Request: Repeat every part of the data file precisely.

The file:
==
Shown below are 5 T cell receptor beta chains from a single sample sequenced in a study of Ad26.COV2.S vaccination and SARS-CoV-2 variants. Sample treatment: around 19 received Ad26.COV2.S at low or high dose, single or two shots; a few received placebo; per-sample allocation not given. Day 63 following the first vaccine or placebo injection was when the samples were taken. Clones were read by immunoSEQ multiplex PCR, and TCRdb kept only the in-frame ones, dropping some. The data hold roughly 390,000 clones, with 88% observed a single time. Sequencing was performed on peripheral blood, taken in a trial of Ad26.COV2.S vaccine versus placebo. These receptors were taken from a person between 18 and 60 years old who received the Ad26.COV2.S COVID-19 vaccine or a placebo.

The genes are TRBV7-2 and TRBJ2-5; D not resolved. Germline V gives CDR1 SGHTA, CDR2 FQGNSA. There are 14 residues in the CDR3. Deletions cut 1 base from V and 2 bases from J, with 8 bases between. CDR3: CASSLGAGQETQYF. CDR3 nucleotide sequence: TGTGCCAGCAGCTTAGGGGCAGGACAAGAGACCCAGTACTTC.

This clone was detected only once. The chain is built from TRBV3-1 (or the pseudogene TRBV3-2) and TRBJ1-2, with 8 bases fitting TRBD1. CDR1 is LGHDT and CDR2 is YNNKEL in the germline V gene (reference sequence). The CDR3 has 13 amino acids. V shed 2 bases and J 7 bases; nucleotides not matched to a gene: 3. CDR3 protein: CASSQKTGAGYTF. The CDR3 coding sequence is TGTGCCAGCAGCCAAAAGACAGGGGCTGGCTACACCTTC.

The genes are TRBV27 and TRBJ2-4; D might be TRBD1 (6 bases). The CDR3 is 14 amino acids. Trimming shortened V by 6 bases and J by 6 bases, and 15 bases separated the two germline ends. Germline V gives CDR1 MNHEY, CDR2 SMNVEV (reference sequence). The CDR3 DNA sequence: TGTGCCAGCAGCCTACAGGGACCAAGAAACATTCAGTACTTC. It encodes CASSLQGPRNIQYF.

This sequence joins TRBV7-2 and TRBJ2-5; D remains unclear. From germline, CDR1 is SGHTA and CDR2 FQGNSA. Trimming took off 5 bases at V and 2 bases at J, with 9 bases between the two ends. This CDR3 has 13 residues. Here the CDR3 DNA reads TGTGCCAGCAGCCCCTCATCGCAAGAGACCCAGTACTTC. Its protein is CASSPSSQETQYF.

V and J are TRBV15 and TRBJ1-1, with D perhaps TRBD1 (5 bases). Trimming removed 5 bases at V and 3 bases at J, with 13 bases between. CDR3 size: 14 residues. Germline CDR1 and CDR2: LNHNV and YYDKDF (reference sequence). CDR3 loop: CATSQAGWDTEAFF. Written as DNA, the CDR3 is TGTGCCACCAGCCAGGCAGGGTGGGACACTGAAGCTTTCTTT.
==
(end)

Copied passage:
Shown below are 5 T cell receptor beta chains from a single sample sequenced in a study of Ad26.COV2.S vaccination and SARS-CoV-2 variants. Sample treatment: around 19 received Ad26.COV2.S at low or high dose, single or two shots; a few received placebo; per-sample allocation not given. Day 63 following the first vaccine or placebo injection was when the samples were taken. Clones were read by immunoSEQ multiplex PCR, and TCRdb kept only the in-frame ones, dropping some. The data hold roughly 390,000 clones, with 88% observed a single time. Sequencing was performed on peripheral blood, taken in a trial of Ad26.COV2.S vaccine versus placebo. These receptors were taken from a person between 18 and 60 years old who received the Ad26.COV2.S COVID-19 vaccine or a placebo.

The genes are TRBV7-2 and TRBJ2-5; D not resolved. Germline V gives CDR1 SGHTA, CDR2 FQGNSA. There are 14 residues in the CDR3. Deletions cut 1 base from V and 2 bases from J, with 8 bases between. CDR3: CASSLGAGQETQYF. CDR3 nucleotide sequence: TGTGCCAGCAGCTTAGGGGCAGGACAAGAGACCCAGTACTTC.

This clone was detected only once. The chain is built from TRBV3-1 (or the pseudogene TRBV3-2) and TRBJ1-2, with 8 bases fitting TRBD1. CDR1 is LGHDT and CDR2 is YNNKEL in the germline V gene (reference sequence). The CDR3 has 13 amino acids. V shed 2 bases and J 7 bases; nucleotides not matched to a gene: 3. CDR3 protein: CASSQKTGAGYTF. The CDR3 coding sequence is TGTGCCAGCAGCCAAAAGACAGGGGCTGGCTACACCTTC.

The genes are TRBV27 and TRBJ2-4; D might be TRBD1 (6 bases). The CDR3 is 14 amino acids. Trimming shortened V by 6 bases and J by 6 bases, and 15 bases separated the two germline ends. Germline V gives CDR1 MNHEY, CDR2 SMNVEV (reference sequence). The CDR3 DNA sequence: TGTGCCAGCAGCCTACAGGGACCAAGAAACATTCAGTACTTC. It encodes CASSLQGPRNIQYF.

This sequence joins TRBV7-2 and TRBJ2-5; D remains unclear. From germline, CDR1 is SGHTA and CDR2 FQGNSA. Trimming took off 5 bases at V and 2 bases at J, with 9 bases between the two ends. This CDR3 has 13 residues. Here the CDR3 DNA reads TGTGCCAGCAGCCCCTCATCGCAAGAGACCCAGTACTTC. Its protein is CASSPSSQETQYF.

V and J are TRBV15 and TRBJ1-1, with D perhaps TRBD1 (5 bases). Trimming removed 5 bases at V and 3 bases at J, with 13 bases between. CDR3 size: 14 residues. Germline CDR1 and CDR2: LNHNV and YYDKDF (reference sequence). CDR3 loop: CATSQAGWDTEAFF. Written as DNA, the CDR3 is TGTGCCACCAGCCAGGCAGGGTGGGACACTGAAGCTTTCTTT.